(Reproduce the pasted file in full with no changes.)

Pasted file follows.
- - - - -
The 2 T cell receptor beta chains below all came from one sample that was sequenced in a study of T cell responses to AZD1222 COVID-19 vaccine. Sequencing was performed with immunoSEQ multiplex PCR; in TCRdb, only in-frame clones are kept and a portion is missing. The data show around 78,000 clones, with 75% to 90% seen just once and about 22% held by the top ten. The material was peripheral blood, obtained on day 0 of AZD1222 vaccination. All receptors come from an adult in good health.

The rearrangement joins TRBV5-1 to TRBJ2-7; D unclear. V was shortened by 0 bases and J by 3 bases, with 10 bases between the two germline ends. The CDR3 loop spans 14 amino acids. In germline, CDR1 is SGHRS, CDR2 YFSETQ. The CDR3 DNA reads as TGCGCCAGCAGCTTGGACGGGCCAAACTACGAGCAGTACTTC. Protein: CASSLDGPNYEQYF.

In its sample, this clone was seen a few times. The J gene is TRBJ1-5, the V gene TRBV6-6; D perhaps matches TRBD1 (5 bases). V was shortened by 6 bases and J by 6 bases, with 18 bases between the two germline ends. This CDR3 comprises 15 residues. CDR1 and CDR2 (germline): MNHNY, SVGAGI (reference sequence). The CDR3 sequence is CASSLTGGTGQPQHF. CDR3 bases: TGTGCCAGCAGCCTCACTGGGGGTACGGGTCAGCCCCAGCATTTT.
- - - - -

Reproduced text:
The 2 T cell receptor beta chains below all came from one sample that was sequenced in a study of T cell responses to AZD1222 COVID-19 vaccine. Sequencing was performed with immunoSEQ multiplex PCR; in TCRdb, only in-frame clones are kept and a portion is missing. The data show around 78,000 clones, with 75% to 90% seen just once and about 22% held by the top ten. The material was peripheral blood, obtained on day 0 of AZD1222 vaccination. All receptors come from an adult in good health.

The rearrangement joins TRBV5-1 to TRBJ2-7; D unclear. V was shortened by 0 bases and J by 3 bases, with 10 bases between the two germline ends. The CDR3 loop spans 14 amino acids. In germline, CDR1 is SGHRS, CDR2 YFSETQ. The CDR3 DNA reads as TGCGCCAGCAGCTTGGACGGGCCAAACTACGAGCAGTACTTC. Protein: CASSLDGPNYEQYF.

In its sample, this clone was seen a few times. The J gene is TRBJ1-5, the V gene TRBV6-6; D perhaps matches TRBD1 (5 bases). V was shortened by 6 bases and J by 6 bases, with 18 bases between the two germline ends. This CDR3 comprises 15 residues. CDR1 and CDR2 (germline): MNHNY, SVGAGI (reference sequence). The CDR3 sequence is CASSLTGGTGQPQHF. CDR3 bases: TGTGCCAGCAGCCTCACTGGGGGTACGGGTCAGCCCCAGCATTTT.